Budget Bodybuilding: Meal and Supplement Plan for Less $ Than a Burger and Fries

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Are you looking to build muscle and/or lose fat?

Are you also on a budget (see also: high school/college student; recent graduate; young family man)?

Trying to get fit and stay on budget may seem like conflicting goals.

Especially in a time when folks are pushing hoards of expensive supplements, high-priced luxury gym memberships, and “clean diets” chock full of organic super foods and wild caught meats.

But it can absolutely be done.

Below I've laid out an entire grocery shopping list and sample meal plan complete with cost per serving.

I've even thrown in some bare bones supplement recommendations.

While this won't support the most up-to-minute Paleo/Organic/Gluten-free diet, it's still a huge improvement over the way most people eat.

With this plan, you'll get a balanced, whole foods diet with a focus on increased protein content.

Budget Bodybuilding Diet Objectives

1. Work with a limited budget

2. Support muscle-building and/or fat loss

3. Taste good

4. Fit a busy lifestyle

This grocery list/meal plan should be viewed as a down-and-dirty plan to feed yourself when first starting out or whenever money gets tight.

The prices noted below are reflective of shopping at Aldi in Chicago, December 2014. While food costs in Chicago are fairly high, Aldi is a very affordable grocery chain so these prices should be similar to the rest of the U.S.

Categories and Price Per Serving


Naturally, this is the most important category as any bodybuilding meal plan has to be high in protein, but it can be misleading in terms of actual cost.

While egg whites are dirt cheap “per serving”, protein content per serving is fairly low, meaning cost per gram is rather high.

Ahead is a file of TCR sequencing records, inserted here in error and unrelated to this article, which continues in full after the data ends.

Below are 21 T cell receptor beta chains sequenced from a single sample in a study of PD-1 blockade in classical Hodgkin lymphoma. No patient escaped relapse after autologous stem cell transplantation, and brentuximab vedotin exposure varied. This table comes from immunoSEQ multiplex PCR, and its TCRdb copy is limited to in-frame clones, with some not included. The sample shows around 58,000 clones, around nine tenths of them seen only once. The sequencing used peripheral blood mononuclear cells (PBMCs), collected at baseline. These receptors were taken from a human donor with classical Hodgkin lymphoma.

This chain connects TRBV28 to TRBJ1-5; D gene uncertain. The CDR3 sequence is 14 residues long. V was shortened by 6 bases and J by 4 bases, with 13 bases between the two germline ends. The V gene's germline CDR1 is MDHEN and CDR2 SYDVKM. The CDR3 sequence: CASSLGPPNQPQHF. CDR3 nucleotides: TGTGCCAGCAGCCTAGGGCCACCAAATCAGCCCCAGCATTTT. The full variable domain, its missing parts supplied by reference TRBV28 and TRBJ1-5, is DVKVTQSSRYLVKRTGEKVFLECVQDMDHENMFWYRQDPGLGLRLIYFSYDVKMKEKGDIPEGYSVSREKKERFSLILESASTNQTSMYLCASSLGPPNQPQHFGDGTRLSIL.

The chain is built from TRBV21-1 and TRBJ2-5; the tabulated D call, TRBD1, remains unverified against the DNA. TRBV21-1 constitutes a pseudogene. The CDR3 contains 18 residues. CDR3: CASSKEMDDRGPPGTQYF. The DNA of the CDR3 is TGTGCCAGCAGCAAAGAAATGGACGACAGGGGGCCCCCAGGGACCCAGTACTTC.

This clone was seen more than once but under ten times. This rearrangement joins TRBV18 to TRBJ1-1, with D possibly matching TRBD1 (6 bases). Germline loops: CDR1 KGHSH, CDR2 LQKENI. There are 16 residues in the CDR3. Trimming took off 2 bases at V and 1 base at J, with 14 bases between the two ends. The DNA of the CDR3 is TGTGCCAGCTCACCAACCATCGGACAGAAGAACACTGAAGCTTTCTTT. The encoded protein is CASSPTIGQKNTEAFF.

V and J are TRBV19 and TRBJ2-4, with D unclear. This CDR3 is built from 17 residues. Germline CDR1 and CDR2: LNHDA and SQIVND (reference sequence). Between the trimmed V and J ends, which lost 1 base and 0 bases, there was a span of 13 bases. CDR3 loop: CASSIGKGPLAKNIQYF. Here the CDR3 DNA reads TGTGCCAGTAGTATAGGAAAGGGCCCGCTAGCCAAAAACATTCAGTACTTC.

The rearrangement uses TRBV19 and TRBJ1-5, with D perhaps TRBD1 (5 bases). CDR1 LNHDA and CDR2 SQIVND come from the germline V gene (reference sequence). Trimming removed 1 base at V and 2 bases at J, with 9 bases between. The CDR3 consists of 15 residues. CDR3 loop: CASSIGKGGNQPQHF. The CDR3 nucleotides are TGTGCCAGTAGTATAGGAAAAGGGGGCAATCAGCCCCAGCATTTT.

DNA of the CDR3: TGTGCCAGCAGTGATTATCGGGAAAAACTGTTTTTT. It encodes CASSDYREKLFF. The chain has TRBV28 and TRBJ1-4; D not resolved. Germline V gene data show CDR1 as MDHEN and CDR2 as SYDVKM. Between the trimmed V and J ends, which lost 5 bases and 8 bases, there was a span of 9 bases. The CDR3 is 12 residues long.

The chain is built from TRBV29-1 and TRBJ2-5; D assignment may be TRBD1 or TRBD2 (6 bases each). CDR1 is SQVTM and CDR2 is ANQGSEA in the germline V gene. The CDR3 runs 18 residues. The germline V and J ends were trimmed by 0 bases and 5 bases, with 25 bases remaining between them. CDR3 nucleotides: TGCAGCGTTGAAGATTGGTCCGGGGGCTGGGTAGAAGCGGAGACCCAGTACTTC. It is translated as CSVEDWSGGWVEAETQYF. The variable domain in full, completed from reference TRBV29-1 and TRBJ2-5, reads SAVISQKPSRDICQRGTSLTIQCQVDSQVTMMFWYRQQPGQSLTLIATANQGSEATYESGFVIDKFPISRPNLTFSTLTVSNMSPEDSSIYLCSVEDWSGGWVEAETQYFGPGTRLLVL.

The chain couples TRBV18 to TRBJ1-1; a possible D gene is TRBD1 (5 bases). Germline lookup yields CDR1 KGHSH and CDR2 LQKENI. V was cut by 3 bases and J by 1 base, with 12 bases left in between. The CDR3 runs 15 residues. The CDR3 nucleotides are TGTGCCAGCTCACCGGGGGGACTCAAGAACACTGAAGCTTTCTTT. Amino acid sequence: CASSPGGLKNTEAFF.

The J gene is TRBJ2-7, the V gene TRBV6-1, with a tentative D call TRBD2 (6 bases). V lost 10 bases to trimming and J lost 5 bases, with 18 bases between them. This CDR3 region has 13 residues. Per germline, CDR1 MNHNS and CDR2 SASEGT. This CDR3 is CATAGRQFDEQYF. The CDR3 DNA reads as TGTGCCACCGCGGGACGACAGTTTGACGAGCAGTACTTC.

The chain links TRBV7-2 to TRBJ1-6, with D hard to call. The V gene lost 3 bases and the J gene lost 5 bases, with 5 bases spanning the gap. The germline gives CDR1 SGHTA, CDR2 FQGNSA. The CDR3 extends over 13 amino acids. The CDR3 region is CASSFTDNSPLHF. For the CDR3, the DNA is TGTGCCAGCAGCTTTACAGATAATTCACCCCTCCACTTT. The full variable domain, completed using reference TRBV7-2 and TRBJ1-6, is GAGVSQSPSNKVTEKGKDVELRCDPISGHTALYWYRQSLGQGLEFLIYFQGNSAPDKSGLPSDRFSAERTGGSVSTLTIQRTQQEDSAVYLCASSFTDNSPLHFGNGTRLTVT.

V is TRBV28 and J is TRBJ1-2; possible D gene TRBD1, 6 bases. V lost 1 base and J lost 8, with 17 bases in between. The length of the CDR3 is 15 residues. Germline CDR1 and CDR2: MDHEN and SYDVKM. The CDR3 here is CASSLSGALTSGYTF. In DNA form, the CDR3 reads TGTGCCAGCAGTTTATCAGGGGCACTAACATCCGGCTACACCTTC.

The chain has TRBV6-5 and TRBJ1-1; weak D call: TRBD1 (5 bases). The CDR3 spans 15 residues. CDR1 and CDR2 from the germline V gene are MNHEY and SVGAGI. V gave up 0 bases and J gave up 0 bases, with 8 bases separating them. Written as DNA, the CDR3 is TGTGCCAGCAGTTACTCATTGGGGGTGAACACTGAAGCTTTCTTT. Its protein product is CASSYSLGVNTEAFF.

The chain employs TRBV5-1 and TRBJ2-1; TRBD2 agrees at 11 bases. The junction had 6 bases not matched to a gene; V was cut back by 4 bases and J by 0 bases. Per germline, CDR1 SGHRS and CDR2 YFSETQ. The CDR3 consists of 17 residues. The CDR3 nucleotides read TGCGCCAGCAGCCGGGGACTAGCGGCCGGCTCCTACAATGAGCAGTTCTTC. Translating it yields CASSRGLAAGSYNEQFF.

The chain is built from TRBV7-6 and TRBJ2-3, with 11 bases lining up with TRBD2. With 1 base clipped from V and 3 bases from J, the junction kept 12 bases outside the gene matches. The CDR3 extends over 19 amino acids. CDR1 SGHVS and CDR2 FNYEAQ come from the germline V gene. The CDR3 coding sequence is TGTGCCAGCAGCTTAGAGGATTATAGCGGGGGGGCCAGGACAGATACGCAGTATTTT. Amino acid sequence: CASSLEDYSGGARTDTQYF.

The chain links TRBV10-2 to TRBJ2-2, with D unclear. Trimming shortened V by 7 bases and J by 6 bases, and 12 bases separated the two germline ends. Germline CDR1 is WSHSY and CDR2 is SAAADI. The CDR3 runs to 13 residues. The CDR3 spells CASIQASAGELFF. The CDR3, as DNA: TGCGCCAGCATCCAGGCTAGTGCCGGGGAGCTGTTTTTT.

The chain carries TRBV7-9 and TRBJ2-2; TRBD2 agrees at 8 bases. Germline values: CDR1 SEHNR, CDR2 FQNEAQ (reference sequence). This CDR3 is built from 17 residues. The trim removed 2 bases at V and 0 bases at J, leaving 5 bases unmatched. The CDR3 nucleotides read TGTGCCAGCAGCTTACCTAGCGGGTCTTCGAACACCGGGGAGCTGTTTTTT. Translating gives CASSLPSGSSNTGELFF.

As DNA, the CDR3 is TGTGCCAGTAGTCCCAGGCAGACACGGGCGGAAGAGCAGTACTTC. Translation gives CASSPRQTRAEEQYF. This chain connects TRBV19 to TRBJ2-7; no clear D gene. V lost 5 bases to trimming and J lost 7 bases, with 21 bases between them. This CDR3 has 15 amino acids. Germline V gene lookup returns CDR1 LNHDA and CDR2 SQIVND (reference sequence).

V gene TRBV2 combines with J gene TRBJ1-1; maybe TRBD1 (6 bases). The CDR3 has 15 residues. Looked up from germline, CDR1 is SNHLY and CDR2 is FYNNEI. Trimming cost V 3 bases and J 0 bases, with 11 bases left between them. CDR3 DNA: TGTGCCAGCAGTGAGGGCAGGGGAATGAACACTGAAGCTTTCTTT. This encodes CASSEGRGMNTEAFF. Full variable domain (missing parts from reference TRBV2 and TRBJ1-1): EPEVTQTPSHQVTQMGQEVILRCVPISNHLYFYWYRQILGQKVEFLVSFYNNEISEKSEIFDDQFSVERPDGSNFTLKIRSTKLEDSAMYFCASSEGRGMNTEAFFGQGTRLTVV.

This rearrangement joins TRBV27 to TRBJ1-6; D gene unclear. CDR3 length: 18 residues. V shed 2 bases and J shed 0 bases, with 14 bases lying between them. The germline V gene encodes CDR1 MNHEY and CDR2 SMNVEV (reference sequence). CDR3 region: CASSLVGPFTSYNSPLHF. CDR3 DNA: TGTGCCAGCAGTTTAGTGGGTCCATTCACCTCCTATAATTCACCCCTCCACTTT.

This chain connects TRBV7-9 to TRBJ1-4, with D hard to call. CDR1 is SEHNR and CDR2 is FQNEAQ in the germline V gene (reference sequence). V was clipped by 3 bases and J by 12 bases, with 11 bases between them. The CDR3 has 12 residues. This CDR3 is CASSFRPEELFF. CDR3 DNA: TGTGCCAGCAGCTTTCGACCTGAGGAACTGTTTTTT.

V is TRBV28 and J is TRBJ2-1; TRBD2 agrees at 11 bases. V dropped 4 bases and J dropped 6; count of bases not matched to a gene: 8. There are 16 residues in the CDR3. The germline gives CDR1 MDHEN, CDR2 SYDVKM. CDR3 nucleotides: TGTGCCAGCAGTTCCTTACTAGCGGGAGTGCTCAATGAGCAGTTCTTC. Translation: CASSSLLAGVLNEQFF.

Therefore, I've calculated the cost per 30g of protein from each source, as that's a much more practical way of looking at things.

SourceServing SizePrice Per ServingProtein Per ServingPrice Per 30 Grams
Milk 8 fl.oz.$0.158g$0.57
Cottage Cheese 1%1/2 cup$0.2813g$0.65
Tuna1 Can$0.6526g$0.75
Chicken Breast4 oz.$0.6323g$0.82
Whey Protein1 scoop$0.5620g$0.84
Ground Turkey 93% Lean4 oz.$0.6522g$0.88
Eggs1 egg$0.186g$0.90
Egg Whites3 tbsp$0.205g$1.20
Stew Meat4 oz.$1.2525$1.50
Ground Beef 93% Lean4 oz.$1.2423g$1.62


As you can see, most of the starches are nearly free. Using them as a component to stretch most meals is going to be a huge cost saver and they're going to help you fill up.

  • Rice – $0.04, 1 cup cooked
  • Potatoes – $0.06, 8 oz.
  • Oats – $0.08, 1 cup prepared
  • Dextrose – $0.10, 20g scoop
  • Pasta – $0.11, 3/4 cup uncooked (about 1.25 cups cooked)
  • Whole Wheat Bread – $0.12, 1 slice
  • Bananas – $0.12, 1 banana
  • Apples – $0.33 each
  • Sweet Potatoes – $0.35, 8 oz.
  • Berries, Frozen – $0.46, 1/2 cup


  • Butter – $0.07, 1 Tbsp
  • Olive Oil – $0.09 1 Tbsp
  • Peanut Butter – $0.10, 2 Tbsp


  • Pasta Sauce – $0.17, 1/2 cup
  • Vegetable medley, frozen – $0.25, 1 cup
  • Broccoli, frozen – $0.30, 1 cup
  • Green Beans, frozen – $0.34, 3/4 cup